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Thrills and Pils: How Texas Became Ground Zero for Pale Lager
Chip McElroy had a little problem with Pale Ales.
It was 1997, a point in America’s beer evolution when bleeding-edge beer drinkers were as mad for Pale Ales as we are for IPAs today. That year, Sierra Nevada’s flagship was blasting bitter shots across the bow to mainstream drinkers, and Stone Brewing brashly debuted with a single beer, the robust and richly hopped Pale Ale.
“Craft beer drinkers wanted Pale Ales, and Pale Ales were quite hoppy,” McElroy says. “They all thought it was something they had to have.”
He didn’t. McElroy and his buddy Brian Peters, who were about to open Live Oak Brewing in Austin, Texas, were outspoken Pilsner proponents, a pretty unpopular opinion back then. Fizzy yellow lager was an enemy of craft breweries, a symbol of oppression. It was also a small-business opportunity. “They started making Pilsner too mass-produced,” McElroy says of America’s hulking mega-breweries. “Somebody had to get back to the roots of Pilsner.”
Live Oak launched, unconventionally, with Pilz. It was modeled on the Czech standard-bearers, with a firm bitterness, a sun-gold hue, and a finish crisper than a new 20-dollar bill. “We made Pilsner like Pilsner is supposed to be made,” McElroy insists.
Pilz tasted like the past, the Europe of yesteryear, a masterstroke for modern Texas where the central part of the state has a deep Czech and German heritage. Here, waves of immigrants toting their brewing and meat-smoking expertise led to the rise of lagers like Spoetzl’s Shiner Bock and melt-in-your-mouth brisket. “We’ve got it in our genes down here, so to speak,” McElroy says. “And our jeans and boots.”
A few decades on, ahead-of-its-era Pilz is one of the most respected Pilsners in Texas, a state that’s become America’s breeding ground for world-class Pale Lagers. Over the last couple of years, the Austin Beer Garden Brewing Company has won medals for Czech, German, and pre-Prohibition Pilsners, plus Helles honors for good measure. The Great American Beer Festival has also given top Kellerbier honors to Fredericksburg Brewing and Uncle Billy’s, while Oasis Texas Brewing grabbed 2017’s silver in the category for its Luchesa Lager. Meanwhile, Saint Arnold’s Summer Pils has been garlanded with six shiny medals, the Houston brewery’s most decorated beer. This is to say nothing of lager-heavy breweries such as Rahr & Sons, in Fort Worth, and Ranger Creek, makers of the German-style San Antonio Lager. And last year, Fredericksburg, Texas, welcomed Altstadt Brewing, which makes German-style lagers on a Bavarian brewhouse predating World War II.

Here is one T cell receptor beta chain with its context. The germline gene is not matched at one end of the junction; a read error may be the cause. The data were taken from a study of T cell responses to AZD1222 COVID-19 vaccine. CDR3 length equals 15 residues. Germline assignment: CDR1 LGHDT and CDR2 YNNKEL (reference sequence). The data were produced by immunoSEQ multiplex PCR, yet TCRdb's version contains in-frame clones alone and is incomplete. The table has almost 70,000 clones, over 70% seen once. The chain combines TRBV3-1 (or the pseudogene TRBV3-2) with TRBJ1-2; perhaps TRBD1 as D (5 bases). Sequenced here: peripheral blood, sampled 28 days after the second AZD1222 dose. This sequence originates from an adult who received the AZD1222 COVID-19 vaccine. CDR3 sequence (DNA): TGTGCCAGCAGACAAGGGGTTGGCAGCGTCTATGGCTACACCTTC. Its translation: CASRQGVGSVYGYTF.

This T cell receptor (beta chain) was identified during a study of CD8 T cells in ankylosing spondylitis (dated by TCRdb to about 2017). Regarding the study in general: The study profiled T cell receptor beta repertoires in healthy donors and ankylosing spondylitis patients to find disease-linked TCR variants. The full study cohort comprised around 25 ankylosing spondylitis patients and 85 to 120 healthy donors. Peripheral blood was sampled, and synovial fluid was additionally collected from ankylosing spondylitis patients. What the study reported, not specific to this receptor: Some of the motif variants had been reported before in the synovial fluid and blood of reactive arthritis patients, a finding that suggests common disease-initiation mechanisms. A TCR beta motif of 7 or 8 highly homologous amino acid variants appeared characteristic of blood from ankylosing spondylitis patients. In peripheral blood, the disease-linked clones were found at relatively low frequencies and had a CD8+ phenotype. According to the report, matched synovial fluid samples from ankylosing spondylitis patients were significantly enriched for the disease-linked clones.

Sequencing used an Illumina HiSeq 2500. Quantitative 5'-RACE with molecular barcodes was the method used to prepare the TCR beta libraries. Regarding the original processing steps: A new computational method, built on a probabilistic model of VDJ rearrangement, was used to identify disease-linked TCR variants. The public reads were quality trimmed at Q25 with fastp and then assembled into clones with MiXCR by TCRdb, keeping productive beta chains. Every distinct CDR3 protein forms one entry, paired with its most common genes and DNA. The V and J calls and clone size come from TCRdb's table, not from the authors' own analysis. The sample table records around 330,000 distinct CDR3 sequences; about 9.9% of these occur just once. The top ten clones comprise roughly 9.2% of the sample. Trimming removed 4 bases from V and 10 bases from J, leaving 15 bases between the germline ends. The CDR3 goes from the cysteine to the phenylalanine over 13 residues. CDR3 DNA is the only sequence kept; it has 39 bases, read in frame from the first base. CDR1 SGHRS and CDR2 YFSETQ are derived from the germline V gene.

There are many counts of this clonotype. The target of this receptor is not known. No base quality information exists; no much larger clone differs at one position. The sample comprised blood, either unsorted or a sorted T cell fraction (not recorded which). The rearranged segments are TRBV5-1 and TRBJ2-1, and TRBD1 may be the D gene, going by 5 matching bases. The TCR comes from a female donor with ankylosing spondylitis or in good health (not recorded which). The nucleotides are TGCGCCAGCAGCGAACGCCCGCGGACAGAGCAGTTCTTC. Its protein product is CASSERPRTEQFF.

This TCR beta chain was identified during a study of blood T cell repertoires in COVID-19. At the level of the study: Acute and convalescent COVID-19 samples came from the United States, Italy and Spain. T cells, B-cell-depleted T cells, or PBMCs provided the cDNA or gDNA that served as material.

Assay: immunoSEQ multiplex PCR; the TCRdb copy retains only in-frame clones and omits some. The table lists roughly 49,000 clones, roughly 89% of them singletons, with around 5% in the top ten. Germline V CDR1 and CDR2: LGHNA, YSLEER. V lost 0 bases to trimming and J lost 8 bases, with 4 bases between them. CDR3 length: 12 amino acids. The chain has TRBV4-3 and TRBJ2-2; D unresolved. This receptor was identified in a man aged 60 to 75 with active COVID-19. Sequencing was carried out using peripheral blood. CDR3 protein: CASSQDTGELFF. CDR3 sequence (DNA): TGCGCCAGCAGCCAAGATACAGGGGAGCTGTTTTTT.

So how exactly did bottom fermentation end up on top in Texas?
Beating the Constant Heat
Central Texas’ European heritage only halfway explains the state’s love for easy-glugging lagers. San Antonio’s Pearl lager, a standard-bearer in 20th century Texas, was formulated at a German brewery. And yes, in 1909, Bavarian immigrant Kosmos Spoetzl started a tiny little brewery in Shiner, Texas, that would become a powerhouse pumping out dark Shiner Bock and Premium golden lager to generations of Texans. However, family trees don’t flourish with German or Czech branches in Houston, the boomtown to the East that’s been a beacon for immigrants the world over.
“Houston is a giant cultural melting pot,” says Brock Wagner, the founder of Saint Arnold Brewing. Vietnam, Iraq, Afghanistan, Eritrea, El Salvador, Ethiopia, Honduras: shut your eyes, spin a globe, stop it with a finger, and chances are high you’ll hit on an immigrant population in Houston, anointed by the Los Angeles Times as America’s most diverse city.
Two other Houston mainstays are heat and humidity, the muggy metropolis soaking shirts more efficiently than a sudden thunderstorm. Air conditioning is a must, as is a refreshing beer. “Three pints of a nice, crisp Pils is pretty damn satisfying, especially when it’s 100 degrees outside,” Wagner says.